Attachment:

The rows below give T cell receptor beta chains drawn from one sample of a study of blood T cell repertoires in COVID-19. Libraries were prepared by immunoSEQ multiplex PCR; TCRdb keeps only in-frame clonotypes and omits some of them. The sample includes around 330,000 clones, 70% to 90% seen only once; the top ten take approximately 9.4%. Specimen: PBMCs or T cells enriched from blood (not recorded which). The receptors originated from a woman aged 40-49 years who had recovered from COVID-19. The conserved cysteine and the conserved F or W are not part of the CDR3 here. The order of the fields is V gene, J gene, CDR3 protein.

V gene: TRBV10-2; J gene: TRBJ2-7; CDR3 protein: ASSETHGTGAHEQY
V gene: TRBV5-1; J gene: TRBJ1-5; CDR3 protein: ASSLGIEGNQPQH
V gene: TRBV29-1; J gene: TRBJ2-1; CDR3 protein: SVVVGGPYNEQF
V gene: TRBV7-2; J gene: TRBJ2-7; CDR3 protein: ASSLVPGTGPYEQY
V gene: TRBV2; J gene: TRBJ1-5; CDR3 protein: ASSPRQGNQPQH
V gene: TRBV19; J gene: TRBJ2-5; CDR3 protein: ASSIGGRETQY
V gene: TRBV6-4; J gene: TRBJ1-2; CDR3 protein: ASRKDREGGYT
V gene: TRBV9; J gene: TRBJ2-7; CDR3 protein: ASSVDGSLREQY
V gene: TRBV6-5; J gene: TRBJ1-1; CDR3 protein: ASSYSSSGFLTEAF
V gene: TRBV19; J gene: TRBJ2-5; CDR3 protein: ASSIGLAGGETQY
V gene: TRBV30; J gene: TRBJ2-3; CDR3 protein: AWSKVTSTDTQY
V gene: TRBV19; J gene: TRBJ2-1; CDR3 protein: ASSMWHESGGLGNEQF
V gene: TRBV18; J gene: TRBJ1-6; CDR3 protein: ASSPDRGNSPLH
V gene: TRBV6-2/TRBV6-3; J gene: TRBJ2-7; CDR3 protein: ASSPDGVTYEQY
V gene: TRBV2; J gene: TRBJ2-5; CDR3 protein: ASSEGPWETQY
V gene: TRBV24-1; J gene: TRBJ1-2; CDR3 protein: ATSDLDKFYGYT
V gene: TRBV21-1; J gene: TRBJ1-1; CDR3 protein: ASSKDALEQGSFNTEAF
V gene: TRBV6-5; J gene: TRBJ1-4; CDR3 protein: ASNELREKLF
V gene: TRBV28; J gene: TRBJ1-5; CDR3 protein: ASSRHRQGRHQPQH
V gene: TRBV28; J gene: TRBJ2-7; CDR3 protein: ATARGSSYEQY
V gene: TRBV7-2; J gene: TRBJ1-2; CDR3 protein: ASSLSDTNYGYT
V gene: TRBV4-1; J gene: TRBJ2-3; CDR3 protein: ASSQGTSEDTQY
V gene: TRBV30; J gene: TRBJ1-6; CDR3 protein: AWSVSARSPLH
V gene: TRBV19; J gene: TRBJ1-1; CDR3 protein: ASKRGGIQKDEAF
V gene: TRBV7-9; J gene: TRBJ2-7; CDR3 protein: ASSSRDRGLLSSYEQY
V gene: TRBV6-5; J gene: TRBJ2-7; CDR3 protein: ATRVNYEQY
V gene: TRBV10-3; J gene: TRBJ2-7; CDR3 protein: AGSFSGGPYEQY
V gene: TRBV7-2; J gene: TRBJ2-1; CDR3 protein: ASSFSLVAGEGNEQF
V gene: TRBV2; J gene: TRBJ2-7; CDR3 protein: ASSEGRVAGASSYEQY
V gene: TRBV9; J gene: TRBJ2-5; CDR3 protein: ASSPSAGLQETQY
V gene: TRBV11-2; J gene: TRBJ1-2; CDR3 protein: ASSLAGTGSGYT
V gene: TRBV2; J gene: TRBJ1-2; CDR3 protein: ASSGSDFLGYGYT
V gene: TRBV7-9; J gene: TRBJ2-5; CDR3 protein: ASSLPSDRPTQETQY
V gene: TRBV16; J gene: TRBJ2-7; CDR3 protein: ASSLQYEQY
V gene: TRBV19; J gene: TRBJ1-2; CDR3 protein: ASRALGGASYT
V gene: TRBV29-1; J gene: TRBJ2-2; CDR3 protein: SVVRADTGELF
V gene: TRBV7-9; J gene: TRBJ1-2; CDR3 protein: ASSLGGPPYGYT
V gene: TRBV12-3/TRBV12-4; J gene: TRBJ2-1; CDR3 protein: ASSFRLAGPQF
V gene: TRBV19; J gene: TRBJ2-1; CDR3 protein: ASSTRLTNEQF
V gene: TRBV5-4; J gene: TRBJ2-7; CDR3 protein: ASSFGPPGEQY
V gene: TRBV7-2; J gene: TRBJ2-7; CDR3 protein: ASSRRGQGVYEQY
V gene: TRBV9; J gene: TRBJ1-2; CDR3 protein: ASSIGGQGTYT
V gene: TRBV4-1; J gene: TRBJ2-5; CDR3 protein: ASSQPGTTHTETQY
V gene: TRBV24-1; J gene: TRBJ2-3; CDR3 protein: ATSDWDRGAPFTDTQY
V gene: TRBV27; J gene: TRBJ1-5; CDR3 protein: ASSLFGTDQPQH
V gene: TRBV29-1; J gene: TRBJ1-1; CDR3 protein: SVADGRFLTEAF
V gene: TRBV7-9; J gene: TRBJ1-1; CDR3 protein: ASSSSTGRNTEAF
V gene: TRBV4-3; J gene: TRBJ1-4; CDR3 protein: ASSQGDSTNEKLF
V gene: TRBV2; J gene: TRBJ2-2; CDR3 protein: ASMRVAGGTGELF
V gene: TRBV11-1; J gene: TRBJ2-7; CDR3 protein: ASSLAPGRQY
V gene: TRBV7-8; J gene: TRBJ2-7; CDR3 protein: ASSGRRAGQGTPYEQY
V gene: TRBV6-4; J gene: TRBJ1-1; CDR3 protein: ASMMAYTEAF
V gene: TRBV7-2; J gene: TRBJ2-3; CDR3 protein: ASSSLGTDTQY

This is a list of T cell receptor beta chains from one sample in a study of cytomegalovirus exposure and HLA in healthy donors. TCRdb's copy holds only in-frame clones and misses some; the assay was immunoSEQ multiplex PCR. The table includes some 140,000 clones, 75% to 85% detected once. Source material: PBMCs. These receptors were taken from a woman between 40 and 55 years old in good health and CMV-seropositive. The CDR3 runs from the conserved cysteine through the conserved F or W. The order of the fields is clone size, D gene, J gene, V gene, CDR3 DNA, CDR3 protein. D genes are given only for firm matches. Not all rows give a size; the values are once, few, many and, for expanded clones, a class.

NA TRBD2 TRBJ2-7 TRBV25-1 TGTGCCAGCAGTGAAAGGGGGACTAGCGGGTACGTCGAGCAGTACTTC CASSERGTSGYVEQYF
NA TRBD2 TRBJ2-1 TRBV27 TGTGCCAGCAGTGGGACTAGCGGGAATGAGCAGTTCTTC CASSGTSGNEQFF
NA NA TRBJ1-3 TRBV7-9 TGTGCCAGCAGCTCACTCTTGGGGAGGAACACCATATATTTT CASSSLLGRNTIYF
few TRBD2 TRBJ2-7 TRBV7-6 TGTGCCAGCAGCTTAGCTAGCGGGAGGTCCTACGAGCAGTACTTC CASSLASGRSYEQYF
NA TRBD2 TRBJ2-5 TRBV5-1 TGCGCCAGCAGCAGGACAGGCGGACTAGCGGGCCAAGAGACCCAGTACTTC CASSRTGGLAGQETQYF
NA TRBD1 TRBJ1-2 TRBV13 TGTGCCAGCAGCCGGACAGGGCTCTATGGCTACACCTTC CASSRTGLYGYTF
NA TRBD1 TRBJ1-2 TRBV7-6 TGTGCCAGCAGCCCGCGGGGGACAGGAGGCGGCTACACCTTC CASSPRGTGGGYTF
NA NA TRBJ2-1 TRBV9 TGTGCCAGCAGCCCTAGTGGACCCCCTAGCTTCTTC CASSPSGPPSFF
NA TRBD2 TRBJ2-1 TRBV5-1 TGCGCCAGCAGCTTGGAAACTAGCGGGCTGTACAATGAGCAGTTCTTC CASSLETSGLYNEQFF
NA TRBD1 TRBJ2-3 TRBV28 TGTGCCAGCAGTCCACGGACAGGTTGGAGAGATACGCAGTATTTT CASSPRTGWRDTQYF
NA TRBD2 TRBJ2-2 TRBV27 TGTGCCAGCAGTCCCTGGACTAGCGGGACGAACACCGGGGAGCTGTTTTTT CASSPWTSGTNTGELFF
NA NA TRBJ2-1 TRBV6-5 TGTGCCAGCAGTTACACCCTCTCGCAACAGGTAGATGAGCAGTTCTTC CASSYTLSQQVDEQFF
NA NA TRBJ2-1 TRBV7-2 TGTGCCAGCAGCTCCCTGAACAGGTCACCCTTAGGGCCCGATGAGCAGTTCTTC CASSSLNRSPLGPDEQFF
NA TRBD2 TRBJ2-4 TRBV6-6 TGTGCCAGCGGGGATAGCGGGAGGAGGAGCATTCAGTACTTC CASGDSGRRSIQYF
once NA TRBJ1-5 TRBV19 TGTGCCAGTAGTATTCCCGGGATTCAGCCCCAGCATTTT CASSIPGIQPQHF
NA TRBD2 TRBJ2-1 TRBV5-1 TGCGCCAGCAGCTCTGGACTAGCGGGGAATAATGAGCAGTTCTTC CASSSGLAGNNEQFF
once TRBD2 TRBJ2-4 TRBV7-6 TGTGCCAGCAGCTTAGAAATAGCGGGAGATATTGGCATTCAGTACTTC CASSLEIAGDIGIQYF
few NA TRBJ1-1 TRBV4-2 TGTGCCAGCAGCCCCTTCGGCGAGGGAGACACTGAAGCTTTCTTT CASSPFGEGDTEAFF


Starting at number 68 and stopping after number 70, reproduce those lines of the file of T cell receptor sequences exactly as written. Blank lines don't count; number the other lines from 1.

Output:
NA NA TRBJ2-1 TRBV7-2 TGTGCCAGCAGCTCCCTGAACAGGTCACCCTTAGGGCCCGATGAGCAGTTCTTC CASSSLNRSPLGPDEQFF
NA TRBD2 TRBJ2-4 TRBV6-6 TGTGCCAGCGGGGATAGCGGGAGGAGGAGCATTCAGTACTTC CASGDSGRRSIQYF
once NA TRBJ1-5 TRBV19 TGTGCCAGTAGTATTCCCGGGATTCAGCCCCAGCATTTT CASSIPGIQPQHF